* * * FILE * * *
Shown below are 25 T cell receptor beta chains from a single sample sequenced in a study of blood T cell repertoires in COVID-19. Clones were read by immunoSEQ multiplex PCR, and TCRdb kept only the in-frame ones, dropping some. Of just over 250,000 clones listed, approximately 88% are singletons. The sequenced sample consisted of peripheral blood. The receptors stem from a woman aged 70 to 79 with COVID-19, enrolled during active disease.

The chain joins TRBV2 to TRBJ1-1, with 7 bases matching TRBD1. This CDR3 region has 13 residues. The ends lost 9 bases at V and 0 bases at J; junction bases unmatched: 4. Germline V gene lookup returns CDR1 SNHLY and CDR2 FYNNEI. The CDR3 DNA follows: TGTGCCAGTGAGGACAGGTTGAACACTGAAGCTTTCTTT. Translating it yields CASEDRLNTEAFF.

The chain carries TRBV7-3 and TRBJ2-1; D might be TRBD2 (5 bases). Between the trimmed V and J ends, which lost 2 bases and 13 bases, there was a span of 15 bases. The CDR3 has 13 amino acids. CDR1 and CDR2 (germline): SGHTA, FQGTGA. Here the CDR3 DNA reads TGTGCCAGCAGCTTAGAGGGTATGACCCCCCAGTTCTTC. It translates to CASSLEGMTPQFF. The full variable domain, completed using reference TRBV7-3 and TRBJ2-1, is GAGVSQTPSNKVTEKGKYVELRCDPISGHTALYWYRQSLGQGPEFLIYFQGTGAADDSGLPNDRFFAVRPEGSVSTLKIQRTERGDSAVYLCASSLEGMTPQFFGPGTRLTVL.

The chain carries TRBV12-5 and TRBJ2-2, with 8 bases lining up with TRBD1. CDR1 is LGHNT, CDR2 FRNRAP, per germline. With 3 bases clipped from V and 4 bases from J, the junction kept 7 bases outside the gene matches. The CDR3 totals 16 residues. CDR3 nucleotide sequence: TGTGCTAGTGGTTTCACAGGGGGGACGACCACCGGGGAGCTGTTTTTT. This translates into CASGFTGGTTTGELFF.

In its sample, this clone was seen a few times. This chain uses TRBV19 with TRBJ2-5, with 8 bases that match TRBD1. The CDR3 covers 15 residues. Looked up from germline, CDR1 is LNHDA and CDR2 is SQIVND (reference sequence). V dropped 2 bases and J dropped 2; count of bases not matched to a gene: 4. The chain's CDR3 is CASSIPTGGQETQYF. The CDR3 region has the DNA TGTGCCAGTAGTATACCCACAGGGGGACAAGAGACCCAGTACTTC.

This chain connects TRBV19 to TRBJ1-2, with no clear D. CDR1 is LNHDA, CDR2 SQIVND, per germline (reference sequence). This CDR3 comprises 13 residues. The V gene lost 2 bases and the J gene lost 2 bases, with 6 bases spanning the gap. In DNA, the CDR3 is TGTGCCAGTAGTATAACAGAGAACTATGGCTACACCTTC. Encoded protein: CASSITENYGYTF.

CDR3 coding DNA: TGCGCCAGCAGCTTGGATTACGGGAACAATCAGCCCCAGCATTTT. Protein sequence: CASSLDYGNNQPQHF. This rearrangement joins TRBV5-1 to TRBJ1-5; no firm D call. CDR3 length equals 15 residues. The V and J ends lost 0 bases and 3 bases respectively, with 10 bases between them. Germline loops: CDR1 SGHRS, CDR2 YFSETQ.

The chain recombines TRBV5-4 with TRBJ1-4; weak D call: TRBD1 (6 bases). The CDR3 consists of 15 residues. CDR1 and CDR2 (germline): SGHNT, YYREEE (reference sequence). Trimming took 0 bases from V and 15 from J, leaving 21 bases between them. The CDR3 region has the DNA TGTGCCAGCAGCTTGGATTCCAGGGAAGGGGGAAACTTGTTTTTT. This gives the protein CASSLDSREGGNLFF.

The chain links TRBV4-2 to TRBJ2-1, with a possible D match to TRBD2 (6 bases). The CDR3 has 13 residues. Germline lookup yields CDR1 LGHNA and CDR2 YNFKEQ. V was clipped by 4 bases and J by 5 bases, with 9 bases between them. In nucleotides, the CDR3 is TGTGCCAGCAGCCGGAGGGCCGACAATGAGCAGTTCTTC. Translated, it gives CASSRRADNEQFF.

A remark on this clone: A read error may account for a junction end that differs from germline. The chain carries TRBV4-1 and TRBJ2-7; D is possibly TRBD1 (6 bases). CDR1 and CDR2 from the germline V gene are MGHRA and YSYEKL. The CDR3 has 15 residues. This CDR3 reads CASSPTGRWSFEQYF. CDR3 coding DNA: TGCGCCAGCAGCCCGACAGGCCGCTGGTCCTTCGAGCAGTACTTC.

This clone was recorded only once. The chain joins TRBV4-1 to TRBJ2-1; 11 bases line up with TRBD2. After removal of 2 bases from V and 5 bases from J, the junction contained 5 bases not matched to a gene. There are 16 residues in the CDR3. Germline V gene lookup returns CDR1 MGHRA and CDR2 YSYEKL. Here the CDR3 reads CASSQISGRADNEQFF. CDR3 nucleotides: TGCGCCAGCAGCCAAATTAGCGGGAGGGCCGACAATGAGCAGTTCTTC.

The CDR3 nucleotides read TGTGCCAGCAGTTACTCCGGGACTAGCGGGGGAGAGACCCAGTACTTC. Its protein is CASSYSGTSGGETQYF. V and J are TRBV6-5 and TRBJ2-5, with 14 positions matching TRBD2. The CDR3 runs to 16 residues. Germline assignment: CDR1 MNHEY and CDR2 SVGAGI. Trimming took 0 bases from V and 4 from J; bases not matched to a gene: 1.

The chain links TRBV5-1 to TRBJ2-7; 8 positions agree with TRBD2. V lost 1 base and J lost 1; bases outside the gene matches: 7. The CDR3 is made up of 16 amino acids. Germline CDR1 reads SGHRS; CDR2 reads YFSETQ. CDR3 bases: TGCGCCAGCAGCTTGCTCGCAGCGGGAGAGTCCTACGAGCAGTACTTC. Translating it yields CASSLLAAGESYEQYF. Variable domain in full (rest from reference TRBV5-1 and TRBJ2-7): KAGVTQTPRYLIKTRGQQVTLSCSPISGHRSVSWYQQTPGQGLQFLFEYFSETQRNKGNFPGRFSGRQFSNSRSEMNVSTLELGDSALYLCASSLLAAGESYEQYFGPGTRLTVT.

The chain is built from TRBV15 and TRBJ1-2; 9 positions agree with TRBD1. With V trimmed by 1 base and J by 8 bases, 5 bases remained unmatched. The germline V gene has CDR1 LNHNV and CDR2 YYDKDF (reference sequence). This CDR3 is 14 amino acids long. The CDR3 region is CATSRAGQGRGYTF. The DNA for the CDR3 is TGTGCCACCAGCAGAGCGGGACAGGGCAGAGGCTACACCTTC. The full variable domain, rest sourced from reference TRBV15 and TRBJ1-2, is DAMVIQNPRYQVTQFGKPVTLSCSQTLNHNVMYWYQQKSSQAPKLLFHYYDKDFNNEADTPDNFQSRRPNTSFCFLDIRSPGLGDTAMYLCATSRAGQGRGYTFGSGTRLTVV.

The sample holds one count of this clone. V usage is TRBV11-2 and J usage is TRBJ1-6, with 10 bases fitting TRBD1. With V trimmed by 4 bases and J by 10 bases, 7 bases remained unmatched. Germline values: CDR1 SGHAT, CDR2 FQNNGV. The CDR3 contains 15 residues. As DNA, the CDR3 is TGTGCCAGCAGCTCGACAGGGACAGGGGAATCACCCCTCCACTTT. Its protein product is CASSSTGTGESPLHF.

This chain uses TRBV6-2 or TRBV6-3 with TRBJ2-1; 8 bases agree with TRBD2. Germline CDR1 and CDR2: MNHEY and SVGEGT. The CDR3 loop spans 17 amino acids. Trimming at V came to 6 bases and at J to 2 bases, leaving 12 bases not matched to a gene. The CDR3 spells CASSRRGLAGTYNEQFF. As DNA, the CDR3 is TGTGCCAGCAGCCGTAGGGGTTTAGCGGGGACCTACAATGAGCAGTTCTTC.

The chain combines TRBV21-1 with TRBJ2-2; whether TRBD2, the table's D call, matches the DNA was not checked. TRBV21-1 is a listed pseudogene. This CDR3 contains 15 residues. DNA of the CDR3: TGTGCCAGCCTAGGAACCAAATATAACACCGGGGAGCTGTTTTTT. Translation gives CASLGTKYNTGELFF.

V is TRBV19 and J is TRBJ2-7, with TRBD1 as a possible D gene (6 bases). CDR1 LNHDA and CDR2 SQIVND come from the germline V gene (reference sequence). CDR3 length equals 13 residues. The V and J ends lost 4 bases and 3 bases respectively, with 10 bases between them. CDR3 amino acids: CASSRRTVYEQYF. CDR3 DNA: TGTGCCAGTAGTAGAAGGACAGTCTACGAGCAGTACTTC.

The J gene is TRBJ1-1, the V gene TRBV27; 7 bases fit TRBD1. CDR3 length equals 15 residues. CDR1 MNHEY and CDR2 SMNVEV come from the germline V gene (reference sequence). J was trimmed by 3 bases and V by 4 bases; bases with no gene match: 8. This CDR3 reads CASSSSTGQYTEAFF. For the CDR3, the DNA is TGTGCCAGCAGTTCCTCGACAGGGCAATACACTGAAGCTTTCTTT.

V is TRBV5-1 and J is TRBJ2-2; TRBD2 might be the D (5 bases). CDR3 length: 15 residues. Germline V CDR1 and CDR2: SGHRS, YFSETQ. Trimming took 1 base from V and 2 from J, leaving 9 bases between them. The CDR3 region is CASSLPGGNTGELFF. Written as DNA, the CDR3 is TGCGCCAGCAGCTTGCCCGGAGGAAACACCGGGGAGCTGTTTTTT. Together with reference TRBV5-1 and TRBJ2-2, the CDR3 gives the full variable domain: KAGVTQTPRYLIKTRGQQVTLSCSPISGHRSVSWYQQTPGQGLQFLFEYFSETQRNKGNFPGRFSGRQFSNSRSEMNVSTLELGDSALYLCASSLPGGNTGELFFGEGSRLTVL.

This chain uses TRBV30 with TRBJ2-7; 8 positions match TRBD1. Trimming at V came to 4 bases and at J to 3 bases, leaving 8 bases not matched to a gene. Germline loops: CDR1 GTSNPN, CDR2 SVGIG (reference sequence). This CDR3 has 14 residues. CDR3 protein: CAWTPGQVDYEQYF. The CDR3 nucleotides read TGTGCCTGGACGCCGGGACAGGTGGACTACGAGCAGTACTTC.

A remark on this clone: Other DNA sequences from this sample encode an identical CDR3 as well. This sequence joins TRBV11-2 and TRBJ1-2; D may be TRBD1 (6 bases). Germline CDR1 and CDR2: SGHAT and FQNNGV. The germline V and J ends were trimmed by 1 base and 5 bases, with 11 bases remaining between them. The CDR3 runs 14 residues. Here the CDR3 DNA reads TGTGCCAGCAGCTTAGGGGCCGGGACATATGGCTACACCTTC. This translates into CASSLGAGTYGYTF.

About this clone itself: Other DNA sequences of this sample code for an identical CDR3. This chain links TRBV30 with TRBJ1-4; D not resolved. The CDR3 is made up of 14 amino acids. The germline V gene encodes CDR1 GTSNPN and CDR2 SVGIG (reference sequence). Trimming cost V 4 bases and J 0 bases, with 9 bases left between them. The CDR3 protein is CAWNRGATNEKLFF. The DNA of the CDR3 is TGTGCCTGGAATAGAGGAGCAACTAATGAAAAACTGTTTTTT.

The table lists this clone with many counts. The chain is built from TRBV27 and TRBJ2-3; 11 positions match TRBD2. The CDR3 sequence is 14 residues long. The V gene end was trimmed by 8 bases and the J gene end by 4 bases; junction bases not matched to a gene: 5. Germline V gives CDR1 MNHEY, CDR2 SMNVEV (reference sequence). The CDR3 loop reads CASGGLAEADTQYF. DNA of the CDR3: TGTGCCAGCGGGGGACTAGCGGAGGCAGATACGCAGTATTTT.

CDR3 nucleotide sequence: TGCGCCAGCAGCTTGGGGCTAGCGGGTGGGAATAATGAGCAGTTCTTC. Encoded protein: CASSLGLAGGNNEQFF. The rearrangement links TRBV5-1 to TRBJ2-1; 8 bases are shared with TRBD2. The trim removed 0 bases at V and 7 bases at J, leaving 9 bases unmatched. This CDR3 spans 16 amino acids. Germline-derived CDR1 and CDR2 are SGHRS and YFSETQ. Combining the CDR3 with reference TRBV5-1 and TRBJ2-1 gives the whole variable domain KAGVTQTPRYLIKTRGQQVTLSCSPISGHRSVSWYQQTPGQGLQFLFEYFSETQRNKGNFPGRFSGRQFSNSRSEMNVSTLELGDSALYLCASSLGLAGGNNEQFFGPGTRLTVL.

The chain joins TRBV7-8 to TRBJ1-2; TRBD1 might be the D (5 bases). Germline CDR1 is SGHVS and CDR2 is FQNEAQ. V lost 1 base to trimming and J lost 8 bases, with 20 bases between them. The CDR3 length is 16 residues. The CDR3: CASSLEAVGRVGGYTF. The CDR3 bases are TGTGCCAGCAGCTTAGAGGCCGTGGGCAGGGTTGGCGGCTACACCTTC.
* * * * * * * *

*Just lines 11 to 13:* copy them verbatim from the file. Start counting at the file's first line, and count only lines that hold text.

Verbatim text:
This clone was recorded only once. The chain joins TRBV4-1 to TRBJ2-1; 11 bases line up with TRBD2. After removal of 2 bases from V and 5 bases from J, the junction contained 5 bases not matched to a gene. There are 16 residues in the CDR3. Germline V gene lookup returns CDR1 MGHRA and CDR2 YSYEKL. Here the CDR3 reads CASSQISGRADNEQFF. CDR3 nucleotides: TGCGCCAGCAGCCAAATTAGCGGGAGGGCCGACAATGAGCAGTTCTTC.

The CDR3 nucleotides read TGTGCCAGCAGTTACTCCGGGACTAGCGGGGGAGAGACCCAGTACTTC. Its protein is CASSYSGTSGGETQYF. V and J are TRBV6-5 and TRBJ2-5, with 14 positions matching TRBD2. The CDR3 runs to 16 residues. Germline assignment: CDR1 MNHEY and CDR2 SVGAGI. Trimming took 0 bases from V and 4 from J; bases not matched to a gene: 1.

The chain links TRBV5-1 to TRBJ2-7; 8 positions agree with TRBD2. V lost 1 base and J lost 1; bases outside the gene matches: 7. The CDR3 is made up of 16 amino acids. Germline CDR1 reads SGHRS; CDR2 reads YFSETQ. CDR3 bases: TGCGCCAGCAGCTTGCTCGCAGCGGGAGAGTCCTACGAGCAGTACTTC. Translating it yields CASSLLAAGESYEQYF. Variable domain in full (rest from reference TRBV5-1 and TRBJ2-7): KAGVTQTPRYLIKTRGQQVTLSCSPISGHRSVSWYQQTPGQGLQFLFEYFSETQRNKGNFPGRFSGRQFSNSRSEMNVSTLELGDSALYLCASSLLAAGESYEQYFGPGTRLTVT.